Wow. +Sebastian Deterding just delivered a devastating review of +Gabe Zichermann's new book from O'Reilly, Gamification by Design. The issues Sebastian raises are serious enough that I thought I'd try to get more input on the book from those with more expertise on the subject than I have.

A quick personal response: I believe strongly that intrinsic motivation trumps extrinsic motivation every time, that the real beauty of games isn't to play them for points, but for the joy of them, and that marketers pasting on superficial game mechanics to encourage people to accept inferior products is a terrible idea. Like any other marketing technique, "gamification" done badly is a disaster. Any attempt to manipulate people, to use game mechanics to do things that are against their own self-interest, is terrible marketing. It won't work out well in the end, for anyone.

That being said, I also have experienced the power of "game mechanics" to make applications more engaging - for instance, since FourSquare added leaderboards, I have found myself using it (and enjoying it) more. I also have new affordances that make it more likely that I will check in and see what my friends are doing. So there's definitely "some there there."

In the end, I'm a bit puzzled by the amount of vitriol aimed at Gabe's book. I haven't read it cover to cover, but what I have read doesn't seem to justify the scorn heaped on it by this review.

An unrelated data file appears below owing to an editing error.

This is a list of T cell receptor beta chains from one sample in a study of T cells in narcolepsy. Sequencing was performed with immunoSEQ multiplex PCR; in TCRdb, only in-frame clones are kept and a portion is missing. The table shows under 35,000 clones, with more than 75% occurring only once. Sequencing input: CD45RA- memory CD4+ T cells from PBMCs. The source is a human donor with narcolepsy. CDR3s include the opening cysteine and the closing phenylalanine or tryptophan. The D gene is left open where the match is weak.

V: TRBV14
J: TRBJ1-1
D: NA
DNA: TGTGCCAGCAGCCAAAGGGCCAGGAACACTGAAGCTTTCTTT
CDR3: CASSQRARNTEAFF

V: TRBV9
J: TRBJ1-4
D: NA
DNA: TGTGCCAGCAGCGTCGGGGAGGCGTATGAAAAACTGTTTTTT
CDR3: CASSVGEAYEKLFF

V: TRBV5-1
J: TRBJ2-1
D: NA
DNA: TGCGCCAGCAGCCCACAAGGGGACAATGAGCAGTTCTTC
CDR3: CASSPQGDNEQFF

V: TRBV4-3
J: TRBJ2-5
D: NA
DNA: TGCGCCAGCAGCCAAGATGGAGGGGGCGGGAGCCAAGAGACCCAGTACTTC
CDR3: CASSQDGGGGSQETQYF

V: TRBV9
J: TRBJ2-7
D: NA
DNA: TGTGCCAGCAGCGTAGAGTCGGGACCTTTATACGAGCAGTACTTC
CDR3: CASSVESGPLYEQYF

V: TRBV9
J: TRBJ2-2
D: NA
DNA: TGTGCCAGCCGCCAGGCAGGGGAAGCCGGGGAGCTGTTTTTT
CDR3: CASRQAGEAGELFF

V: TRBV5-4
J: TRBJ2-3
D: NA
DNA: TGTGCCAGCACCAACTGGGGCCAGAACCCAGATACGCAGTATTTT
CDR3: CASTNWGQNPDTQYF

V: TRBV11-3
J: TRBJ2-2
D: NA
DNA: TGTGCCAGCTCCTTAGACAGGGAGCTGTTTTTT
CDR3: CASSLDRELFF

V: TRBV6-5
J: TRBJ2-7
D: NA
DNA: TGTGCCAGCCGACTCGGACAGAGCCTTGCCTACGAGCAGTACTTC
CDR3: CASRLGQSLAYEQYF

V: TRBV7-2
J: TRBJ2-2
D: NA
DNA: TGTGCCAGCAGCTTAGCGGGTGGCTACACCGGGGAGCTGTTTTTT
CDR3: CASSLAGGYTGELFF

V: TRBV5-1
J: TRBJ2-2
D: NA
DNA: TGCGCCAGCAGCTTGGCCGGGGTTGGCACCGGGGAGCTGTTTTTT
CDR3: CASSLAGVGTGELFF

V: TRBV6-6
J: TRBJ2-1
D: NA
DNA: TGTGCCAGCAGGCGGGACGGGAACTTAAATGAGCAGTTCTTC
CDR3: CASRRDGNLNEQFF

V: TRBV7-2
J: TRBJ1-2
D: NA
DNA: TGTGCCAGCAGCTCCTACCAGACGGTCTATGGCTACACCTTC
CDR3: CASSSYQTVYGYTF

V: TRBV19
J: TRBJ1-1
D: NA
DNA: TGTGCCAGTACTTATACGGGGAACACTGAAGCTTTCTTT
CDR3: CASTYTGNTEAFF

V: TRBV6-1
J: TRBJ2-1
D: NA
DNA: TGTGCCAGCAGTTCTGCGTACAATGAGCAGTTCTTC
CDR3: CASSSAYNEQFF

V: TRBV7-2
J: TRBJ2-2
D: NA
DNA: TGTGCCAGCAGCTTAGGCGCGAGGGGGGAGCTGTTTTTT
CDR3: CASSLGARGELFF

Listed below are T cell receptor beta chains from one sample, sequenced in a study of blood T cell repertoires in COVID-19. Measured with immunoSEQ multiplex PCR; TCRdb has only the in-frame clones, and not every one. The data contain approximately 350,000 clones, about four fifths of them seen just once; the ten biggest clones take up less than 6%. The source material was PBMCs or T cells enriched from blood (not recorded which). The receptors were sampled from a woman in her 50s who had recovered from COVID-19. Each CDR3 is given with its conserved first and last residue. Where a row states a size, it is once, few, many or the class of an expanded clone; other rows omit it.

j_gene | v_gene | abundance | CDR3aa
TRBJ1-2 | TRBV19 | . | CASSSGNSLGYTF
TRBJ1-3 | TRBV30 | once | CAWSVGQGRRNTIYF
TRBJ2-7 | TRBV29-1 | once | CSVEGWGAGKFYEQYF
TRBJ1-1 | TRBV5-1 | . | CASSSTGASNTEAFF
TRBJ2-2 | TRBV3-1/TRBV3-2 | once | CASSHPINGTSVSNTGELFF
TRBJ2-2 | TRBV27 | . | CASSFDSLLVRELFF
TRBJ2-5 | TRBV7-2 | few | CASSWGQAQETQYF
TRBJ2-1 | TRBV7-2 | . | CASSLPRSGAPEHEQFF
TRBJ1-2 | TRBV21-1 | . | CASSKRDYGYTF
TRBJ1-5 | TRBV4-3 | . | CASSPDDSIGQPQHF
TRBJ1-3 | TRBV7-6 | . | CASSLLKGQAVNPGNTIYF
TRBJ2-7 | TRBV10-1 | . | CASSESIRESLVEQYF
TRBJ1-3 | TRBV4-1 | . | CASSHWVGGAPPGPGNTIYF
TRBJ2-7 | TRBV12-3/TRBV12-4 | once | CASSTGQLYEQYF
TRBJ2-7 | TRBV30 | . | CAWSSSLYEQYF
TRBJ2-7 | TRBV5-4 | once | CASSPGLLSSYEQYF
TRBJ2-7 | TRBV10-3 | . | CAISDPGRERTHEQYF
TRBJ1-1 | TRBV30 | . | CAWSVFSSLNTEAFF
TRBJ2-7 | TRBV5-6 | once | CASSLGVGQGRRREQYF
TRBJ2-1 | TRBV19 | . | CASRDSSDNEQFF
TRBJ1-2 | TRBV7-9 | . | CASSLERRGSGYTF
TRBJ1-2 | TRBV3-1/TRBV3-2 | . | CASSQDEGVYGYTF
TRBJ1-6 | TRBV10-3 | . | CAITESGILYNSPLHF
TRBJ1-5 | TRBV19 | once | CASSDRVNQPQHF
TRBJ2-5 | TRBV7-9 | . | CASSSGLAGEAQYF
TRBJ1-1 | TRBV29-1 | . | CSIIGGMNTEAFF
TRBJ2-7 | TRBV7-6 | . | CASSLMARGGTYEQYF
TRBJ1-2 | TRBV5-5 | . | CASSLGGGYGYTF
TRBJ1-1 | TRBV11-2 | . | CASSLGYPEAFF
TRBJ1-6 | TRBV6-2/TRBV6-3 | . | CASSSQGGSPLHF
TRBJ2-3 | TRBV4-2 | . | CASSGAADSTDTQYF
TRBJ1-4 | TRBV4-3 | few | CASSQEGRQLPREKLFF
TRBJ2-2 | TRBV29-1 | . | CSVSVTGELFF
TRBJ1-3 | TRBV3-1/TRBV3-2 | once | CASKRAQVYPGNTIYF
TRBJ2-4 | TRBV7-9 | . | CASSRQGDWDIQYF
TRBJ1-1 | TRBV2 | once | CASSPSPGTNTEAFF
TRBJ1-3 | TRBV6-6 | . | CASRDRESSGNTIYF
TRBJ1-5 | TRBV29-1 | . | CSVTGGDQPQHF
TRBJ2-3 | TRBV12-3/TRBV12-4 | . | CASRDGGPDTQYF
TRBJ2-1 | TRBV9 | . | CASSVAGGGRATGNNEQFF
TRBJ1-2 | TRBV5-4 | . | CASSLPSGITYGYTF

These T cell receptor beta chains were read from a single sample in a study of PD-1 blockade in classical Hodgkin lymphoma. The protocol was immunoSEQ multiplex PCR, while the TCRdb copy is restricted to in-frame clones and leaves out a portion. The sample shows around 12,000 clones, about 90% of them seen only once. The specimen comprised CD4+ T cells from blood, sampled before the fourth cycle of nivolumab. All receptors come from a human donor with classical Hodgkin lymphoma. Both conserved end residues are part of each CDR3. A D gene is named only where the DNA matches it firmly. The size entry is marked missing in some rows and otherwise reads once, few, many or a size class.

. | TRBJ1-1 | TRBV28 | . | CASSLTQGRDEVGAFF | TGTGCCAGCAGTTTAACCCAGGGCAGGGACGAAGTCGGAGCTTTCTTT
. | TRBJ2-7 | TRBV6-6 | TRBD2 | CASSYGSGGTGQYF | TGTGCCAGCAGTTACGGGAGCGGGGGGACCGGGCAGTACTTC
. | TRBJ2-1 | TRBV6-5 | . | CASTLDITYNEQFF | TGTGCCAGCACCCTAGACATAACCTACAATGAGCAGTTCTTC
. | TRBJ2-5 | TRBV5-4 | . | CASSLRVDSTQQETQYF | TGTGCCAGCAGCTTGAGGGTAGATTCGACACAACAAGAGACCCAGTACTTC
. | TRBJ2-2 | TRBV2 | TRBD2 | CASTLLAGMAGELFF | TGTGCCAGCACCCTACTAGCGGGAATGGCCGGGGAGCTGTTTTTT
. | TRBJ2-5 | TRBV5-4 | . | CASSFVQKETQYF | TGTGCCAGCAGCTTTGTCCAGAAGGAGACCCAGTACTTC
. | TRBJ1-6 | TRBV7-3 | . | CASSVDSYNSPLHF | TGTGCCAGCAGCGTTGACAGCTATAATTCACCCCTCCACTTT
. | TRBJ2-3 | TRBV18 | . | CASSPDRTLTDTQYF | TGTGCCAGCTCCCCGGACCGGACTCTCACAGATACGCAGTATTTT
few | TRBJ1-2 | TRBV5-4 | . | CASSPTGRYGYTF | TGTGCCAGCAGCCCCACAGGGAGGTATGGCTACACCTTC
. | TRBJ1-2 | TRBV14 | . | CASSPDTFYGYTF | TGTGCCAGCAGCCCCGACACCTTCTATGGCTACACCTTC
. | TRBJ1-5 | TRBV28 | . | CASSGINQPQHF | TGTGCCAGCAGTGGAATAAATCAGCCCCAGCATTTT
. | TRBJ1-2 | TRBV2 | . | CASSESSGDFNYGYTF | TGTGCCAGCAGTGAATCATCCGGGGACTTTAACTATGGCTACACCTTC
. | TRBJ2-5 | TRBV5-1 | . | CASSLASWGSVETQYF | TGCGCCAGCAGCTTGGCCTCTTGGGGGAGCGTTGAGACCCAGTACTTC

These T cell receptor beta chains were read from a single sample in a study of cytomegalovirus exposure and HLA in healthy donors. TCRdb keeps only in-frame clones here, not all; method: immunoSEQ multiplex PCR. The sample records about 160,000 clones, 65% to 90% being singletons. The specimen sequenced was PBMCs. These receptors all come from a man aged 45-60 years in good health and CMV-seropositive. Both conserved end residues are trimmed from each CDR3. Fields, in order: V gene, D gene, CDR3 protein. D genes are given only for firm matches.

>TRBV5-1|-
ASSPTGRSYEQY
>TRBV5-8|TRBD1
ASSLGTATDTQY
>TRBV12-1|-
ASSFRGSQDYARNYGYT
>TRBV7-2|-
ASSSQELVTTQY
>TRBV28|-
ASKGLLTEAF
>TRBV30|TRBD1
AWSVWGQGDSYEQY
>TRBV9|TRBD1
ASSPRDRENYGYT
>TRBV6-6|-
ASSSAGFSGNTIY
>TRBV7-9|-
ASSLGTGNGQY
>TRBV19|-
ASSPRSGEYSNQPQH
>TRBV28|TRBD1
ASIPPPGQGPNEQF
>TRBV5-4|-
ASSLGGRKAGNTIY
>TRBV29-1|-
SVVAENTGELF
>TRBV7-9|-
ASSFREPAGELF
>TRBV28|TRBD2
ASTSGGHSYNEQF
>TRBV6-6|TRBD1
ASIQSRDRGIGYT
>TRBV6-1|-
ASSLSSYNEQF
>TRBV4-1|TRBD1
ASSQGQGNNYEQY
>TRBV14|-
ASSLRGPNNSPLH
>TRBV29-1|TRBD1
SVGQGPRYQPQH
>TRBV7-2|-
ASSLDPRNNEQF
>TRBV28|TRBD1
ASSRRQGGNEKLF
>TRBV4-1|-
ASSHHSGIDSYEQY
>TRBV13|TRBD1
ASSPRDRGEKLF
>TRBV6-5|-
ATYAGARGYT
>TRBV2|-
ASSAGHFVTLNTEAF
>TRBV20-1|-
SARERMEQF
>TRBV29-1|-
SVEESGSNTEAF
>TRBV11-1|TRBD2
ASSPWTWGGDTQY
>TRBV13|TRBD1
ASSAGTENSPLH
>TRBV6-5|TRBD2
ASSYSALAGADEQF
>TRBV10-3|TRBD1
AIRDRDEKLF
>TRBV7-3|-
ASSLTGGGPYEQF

I do wonder sometimes if those whose work is popularized (and bastardized) by others take it too personally. I think of my own experience trying to make the case for "Web 2.0" - I was thinking of what distinguished the failures of the dot com bust from the companies that survived (Web "1.0" vs "2.0") -- deep trends in applications like "harnessing collective intelligence" and "data as the intel inside of the next generation of applications" - trends that have been well validated by ensuing events.

And yes, I was disappointed to have the term I intended for one meaning be hijacked by marketers to mean something far more shallow, far less interesting. But in the end, I came to accept that it was all part of the hype cycle, and that as Tevye said in Fiddler on the Roof, "Good news will stay, and bad news will refuse to leave." It's always a mixture of good and bad.

I wonder if there's something like that going on here - folks who've been working to find deep insights about what we can learn from games to other applications feeling that their work is being hijacked in some way.

But if the critiques of the book made here are accurate, I'd love to see our team work hard to make it better in future editions.
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